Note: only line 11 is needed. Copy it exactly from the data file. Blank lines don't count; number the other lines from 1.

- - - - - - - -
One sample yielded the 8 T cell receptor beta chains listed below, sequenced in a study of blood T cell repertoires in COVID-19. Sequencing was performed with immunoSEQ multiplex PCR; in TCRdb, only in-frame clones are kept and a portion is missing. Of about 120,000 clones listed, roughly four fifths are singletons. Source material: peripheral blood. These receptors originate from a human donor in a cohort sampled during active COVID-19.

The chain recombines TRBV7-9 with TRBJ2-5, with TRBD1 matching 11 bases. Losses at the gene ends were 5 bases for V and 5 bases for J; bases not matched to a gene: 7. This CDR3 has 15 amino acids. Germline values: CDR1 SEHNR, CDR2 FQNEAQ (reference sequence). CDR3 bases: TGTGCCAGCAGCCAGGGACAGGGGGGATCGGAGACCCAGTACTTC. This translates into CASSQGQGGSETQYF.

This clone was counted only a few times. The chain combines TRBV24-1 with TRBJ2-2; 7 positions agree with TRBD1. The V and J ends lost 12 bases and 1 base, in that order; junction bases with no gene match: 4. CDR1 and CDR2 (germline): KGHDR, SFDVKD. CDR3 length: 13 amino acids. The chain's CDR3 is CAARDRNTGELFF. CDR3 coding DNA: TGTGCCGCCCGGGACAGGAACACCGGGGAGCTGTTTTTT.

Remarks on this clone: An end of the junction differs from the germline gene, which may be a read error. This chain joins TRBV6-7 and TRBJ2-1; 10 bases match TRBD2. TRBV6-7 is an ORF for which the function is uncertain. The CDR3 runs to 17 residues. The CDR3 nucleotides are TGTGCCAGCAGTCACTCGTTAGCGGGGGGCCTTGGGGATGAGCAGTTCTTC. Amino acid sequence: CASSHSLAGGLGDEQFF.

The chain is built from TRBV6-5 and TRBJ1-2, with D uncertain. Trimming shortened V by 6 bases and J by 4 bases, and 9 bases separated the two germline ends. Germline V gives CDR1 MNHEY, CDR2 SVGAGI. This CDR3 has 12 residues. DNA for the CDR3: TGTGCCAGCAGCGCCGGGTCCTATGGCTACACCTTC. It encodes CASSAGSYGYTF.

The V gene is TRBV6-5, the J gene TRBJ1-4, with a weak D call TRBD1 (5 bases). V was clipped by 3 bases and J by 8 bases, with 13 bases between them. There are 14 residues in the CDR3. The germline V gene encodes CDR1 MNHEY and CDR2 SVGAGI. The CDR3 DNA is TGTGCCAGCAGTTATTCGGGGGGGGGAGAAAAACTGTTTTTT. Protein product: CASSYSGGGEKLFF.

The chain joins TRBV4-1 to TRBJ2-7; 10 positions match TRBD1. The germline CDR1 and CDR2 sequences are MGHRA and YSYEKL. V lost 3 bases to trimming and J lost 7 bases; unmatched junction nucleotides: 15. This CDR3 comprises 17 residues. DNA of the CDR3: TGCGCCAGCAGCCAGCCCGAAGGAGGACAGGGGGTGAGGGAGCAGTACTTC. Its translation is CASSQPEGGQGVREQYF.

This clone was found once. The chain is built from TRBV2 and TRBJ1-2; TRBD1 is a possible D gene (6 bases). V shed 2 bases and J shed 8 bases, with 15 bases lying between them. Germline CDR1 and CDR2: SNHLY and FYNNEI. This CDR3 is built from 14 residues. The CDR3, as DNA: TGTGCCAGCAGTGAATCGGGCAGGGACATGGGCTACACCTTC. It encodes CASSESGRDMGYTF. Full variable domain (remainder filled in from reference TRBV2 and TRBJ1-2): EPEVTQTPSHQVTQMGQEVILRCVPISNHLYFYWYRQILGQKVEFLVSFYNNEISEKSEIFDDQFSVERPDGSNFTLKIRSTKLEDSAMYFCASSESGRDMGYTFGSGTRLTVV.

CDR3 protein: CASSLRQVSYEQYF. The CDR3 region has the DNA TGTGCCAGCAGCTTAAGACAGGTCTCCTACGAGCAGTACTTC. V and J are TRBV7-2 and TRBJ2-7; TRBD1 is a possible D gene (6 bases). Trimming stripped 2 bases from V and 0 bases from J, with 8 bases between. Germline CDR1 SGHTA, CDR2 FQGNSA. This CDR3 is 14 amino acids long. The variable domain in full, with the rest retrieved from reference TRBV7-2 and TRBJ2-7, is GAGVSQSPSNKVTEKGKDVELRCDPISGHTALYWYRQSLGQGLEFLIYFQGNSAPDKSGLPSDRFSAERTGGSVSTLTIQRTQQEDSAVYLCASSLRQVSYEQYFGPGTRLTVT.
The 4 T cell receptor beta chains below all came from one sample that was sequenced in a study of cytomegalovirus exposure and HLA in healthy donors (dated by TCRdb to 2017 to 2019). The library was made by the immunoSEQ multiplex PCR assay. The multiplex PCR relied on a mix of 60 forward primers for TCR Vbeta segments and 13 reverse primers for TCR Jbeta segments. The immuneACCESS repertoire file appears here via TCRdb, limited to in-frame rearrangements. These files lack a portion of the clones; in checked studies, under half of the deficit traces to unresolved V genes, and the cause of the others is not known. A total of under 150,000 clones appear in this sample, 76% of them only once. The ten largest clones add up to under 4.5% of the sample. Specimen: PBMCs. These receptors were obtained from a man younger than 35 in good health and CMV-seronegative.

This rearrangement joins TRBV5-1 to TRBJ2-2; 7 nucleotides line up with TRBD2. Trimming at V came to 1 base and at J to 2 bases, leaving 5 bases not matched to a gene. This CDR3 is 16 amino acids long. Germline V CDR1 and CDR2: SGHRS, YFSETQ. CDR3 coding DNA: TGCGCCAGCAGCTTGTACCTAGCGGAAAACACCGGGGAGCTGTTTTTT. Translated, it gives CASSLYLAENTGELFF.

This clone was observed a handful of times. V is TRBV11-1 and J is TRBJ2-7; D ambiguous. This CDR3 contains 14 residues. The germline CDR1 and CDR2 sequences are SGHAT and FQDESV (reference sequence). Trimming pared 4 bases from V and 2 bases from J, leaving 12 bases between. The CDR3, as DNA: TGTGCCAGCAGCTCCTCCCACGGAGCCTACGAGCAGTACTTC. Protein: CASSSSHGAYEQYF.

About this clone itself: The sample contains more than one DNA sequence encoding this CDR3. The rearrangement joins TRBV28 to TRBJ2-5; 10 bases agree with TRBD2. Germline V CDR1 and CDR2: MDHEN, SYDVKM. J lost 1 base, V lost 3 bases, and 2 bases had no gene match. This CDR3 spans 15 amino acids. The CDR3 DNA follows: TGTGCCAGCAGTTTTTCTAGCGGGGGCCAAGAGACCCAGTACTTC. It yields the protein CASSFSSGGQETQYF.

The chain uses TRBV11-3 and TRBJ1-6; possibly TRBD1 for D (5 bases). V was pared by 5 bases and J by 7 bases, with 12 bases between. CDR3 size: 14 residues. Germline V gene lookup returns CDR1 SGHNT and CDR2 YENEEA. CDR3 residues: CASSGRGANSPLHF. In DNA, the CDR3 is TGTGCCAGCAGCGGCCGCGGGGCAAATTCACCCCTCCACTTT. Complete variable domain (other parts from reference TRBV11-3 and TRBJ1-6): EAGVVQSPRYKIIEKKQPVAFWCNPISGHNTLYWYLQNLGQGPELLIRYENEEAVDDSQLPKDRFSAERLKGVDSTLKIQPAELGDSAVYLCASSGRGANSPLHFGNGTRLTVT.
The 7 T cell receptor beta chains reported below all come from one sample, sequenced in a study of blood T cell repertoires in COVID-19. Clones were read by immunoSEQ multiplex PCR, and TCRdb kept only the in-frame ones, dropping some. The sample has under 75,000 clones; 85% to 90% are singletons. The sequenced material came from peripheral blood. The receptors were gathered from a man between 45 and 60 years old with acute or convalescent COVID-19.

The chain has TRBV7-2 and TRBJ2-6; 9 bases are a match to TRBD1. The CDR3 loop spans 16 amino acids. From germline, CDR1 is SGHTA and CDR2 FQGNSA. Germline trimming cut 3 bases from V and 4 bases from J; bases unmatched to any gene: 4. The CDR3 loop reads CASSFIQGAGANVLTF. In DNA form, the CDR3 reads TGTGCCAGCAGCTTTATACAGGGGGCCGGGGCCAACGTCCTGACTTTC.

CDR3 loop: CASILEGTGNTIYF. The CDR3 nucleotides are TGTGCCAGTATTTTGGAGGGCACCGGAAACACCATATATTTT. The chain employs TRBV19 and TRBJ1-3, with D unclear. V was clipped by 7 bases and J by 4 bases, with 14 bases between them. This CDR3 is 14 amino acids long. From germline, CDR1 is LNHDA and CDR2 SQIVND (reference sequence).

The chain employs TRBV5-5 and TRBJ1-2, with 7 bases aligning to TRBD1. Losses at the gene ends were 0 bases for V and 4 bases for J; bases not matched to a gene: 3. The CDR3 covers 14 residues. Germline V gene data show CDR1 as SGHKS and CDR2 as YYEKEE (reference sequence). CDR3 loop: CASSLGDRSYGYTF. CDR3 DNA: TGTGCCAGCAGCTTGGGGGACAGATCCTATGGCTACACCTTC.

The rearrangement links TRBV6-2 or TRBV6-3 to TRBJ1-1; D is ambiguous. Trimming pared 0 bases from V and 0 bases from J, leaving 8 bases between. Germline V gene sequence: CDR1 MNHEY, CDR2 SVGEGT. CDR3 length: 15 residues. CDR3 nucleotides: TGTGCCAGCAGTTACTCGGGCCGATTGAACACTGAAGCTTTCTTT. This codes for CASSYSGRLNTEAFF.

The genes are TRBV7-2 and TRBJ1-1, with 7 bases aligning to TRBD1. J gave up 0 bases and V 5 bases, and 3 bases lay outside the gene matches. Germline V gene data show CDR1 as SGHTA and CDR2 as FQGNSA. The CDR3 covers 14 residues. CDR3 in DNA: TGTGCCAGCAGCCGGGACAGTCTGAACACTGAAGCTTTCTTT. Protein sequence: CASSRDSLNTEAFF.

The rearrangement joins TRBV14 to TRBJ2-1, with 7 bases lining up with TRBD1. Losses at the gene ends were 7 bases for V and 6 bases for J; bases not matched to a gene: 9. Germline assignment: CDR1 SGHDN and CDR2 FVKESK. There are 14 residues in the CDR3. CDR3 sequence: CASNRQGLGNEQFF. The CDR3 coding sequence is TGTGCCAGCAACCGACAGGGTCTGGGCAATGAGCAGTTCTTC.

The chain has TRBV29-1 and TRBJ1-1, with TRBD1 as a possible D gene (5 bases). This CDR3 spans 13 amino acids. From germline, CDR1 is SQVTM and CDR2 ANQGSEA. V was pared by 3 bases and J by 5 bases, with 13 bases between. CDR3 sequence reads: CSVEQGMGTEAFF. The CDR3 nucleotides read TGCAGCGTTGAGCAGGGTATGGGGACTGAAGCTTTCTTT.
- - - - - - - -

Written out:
This rearrangement joins TRBV5-1 to TRBJ2-2; 7 nucleotides line up with TRBD2. Trimming at V came to 1 base and at J to 2 bases, leaving 5 bases not matched to a gene. This CDR3 is 16 amino acids long. Germline V CDR1 and CDR2: SGHRS, YFSETQ. CDR3 coding DNA: TGCGCCAGCAGCTTGTACCTAGCGGAAAACACCGGGGAGCTGTTTTTT. Translated, it gives CASSLYLAENTGELFF.